Government bans on the sale and distribution of raw milk and raw milk products are enforced in the name of public safety. But many people enjoy the health benefits of milk that has not been pasteurized, and some farms want to sell it. Are the health threats from raw milk significant enough to warrant a ban on its sale? Government data and the lack of regulation of other raw foods suggest that they are not.
The Food and Drug Administration currently prohibits the interstate sale or distribution of raw milk and raw milk products, such as yogurt, ice cream, cheese, and sour cream, and requires anyone selling raw milk to be licensed. The FDA delegates all further regulation to the states by advising them to likewise regulate the sale and distribution of raw milk. Based on this advice, 40 states prohibit the retail sale of raw milk and raw milk products, of which 13 states make unpasteurized dairy products completely illegal for human consumption.
Though they have the potential to make people sick if they are not prepared carefully, unpasteurized dairy products carry health benefits—especially for those people who are sensitive to lactose or have allergies. Kristin Canty, director of the documentary Farmageddon, told us, “My son was completely ridden with allergies and asthma until we started drinking raw milk as a family. We have been drinking it now for 15 years. I find it ridiculous that the government thinks that they have the right to tell us that we can’t consume a substance that has been used for sustenance for thousands of years.”
Dan Allgyer, an Amish farmer in Pennsylvania who violated the FDA's ban on interstate raw milk sales, was subjected to an early morning armed raid of his farm which put him out of business. Milk from Allgyer’s now-closed farm was never alleged to have made any of his customers in the Washington, D.C. area sick. Rather, his customers sought out his dairy products, fully aware that they were unpasteurized.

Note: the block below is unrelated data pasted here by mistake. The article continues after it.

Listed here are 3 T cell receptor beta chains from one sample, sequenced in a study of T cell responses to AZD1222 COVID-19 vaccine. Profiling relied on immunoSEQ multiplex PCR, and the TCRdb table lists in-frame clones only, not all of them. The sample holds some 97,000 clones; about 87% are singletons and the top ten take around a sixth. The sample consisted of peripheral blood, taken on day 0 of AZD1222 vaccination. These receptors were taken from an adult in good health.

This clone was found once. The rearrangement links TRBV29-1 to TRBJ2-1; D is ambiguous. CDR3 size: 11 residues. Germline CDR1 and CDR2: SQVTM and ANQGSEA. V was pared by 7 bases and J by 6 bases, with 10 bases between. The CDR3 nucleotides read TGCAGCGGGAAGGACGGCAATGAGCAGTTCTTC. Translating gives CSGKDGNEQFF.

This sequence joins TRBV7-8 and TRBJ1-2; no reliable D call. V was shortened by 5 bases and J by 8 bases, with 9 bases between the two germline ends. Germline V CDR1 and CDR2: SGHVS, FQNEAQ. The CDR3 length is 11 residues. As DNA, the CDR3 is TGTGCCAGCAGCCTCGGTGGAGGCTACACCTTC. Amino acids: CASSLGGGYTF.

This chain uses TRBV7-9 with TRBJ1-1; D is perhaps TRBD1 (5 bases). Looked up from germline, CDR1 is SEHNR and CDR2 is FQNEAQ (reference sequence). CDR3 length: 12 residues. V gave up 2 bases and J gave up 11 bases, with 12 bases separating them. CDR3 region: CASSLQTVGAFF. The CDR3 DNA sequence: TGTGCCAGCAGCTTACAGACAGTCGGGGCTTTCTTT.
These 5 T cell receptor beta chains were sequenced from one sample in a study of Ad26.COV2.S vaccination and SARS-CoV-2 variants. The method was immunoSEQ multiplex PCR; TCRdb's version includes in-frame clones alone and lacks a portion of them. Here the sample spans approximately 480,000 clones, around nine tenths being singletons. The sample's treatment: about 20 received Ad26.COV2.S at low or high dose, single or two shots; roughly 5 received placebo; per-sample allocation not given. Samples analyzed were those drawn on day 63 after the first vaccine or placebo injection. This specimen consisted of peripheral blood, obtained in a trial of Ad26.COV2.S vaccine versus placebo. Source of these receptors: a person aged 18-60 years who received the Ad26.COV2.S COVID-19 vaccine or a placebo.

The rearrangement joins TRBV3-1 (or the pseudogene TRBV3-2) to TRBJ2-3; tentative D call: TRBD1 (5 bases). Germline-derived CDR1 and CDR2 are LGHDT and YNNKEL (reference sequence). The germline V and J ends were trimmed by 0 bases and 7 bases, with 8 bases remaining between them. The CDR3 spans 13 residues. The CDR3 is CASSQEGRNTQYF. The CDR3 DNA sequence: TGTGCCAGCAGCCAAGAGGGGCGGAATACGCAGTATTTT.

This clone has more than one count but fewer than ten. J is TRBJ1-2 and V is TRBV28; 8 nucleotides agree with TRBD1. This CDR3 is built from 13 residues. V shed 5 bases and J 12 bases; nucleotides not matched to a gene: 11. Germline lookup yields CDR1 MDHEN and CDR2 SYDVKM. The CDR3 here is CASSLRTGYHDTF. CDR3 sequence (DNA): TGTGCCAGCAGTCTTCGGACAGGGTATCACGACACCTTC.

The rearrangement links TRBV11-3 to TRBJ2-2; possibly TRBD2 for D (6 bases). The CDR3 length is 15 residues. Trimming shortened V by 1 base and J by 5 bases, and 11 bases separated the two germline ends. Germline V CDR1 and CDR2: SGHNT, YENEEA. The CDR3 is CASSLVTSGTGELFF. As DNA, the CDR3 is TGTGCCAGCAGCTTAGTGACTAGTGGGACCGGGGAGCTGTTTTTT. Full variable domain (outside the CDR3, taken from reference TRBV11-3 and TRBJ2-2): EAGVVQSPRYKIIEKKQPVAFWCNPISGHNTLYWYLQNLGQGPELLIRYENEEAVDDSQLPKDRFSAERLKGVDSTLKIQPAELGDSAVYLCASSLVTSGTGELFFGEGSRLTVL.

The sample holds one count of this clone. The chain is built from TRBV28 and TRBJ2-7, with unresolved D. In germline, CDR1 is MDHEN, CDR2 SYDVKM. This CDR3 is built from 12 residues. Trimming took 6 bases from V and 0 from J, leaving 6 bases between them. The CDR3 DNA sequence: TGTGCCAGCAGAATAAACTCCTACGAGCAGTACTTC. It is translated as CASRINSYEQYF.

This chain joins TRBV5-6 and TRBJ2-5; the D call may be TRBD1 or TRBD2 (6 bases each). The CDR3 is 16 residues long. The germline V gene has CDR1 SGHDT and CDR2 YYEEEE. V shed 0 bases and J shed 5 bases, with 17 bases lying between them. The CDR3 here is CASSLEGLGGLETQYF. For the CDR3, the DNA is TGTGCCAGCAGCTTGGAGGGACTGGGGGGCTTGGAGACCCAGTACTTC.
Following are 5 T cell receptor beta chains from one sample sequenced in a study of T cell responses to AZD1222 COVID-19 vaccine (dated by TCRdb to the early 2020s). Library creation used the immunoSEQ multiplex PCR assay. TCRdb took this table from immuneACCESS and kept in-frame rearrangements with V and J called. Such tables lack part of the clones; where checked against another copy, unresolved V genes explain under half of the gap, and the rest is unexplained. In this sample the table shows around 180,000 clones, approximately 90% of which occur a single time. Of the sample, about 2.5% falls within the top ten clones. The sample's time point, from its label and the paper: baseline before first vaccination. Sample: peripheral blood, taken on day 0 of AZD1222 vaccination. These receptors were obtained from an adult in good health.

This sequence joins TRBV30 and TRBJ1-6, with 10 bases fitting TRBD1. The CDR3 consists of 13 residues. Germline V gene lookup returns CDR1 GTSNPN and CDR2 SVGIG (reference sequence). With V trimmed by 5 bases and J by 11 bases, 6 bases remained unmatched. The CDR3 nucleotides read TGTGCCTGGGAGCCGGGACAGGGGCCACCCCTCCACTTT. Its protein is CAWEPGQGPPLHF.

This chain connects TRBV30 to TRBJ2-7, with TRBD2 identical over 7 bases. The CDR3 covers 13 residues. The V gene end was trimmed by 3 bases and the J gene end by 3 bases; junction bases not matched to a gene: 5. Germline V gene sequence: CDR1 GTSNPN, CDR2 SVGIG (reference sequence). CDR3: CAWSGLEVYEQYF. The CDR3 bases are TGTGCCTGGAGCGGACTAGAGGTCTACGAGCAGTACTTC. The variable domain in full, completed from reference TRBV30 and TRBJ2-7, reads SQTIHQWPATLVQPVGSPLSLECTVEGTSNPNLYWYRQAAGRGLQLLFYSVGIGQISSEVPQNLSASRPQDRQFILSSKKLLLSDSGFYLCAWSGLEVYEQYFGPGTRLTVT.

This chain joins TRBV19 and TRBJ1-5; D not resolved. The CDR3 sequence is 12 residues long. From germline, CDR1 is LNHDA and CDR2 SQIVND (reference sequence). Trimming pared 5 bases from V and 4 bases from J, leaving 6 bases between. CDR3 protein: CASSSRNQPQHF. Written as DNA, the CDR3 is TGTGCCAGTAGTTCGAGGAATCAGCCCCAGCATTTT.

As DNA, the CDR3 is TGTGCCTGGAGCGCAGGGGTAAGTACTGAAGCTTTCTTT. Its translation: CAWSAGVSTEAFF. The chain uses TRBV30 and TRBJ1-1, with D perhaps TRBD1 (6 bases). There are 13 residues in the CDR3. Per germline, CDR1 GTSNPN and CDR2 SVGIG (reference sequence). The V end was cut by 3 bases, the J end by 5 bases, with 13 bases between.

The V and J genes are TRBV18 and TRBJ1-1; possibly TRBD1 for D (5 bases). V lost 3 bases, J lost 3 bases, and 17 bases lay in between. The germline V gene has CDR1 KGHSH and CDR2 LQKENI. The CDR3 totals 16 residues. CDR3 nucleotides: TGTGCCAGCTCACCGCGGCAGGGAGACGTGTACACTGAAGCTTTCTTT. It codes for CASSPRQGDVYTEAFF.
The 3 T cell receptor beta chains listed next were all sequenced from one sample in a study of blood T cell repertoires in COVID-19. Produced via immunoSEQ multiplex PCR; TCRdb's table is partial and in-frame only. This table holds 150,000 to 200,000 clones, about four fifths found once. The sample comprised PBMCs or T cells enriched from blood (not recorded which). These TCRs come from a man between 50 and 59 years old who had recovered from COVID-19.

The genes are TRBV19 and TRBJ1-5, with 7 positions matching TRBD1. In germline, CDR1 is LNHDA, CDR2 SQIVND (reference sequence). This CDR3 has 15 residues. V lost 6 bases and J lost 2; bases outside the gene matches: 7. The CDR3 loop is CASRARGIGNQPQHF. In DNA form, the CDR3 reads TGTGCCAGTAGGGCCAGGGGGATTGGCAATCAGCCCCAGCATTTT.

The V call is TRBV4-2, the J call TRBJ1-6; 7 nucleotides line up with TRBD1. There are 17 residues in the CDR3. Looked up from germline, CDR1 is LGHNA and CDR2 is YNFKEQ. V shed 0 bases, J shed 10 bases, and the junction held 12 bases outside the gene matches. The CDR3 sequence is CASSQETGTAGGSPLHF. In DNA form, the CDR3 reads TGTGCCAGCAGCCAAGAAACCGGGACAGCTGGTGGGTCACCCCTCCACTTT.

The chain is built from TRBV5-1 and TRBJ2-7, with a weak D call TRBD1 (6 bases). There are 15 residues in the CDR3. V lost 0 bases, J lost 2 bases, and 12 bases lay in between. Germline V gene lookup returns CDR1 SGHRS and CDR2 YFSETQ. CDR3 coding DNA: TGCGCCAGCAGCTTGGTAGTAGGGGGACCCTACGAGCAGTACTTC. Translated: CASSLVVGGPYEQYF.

The FDA and Centers for Disease Control and Prevention are determined to educate the public on the perceived dangers of raw milk, but their data suggest that raw milk is not as dangerous as their slanted language implies.
In its video explanation of the dangers of raw milk, the FDA claims that, “healthy people of any age can get very sick or even die if they drink contaminated raw milk.” This is not news—healthy people of any age can get very sick or even die if they drink or eat any contaminated food. All products carry risks, but that does not necessarily mean that their sale is prohibited. Consumer freedom would be substantially limited if only fully-cooked chicken breasts or well-done steaks were available for sale.
The CDC states that “While it is possible to get foodborne illnesses from many different foods, raw milk is one of the riskiest of all.” Yet newly-released CDC data show that, from 2007 to 2012, there were a total of 81 reported outbreaks associated with unpasteurized milk and that these outbreaks resulted in 979 illnesses, 73 hospitalizations, and 0 deaths. Over a five-year period of relatively wide consumption, raw milk did not kill a single person, even though it is estimated that in California alone 100,000 people drink raw milk weekly.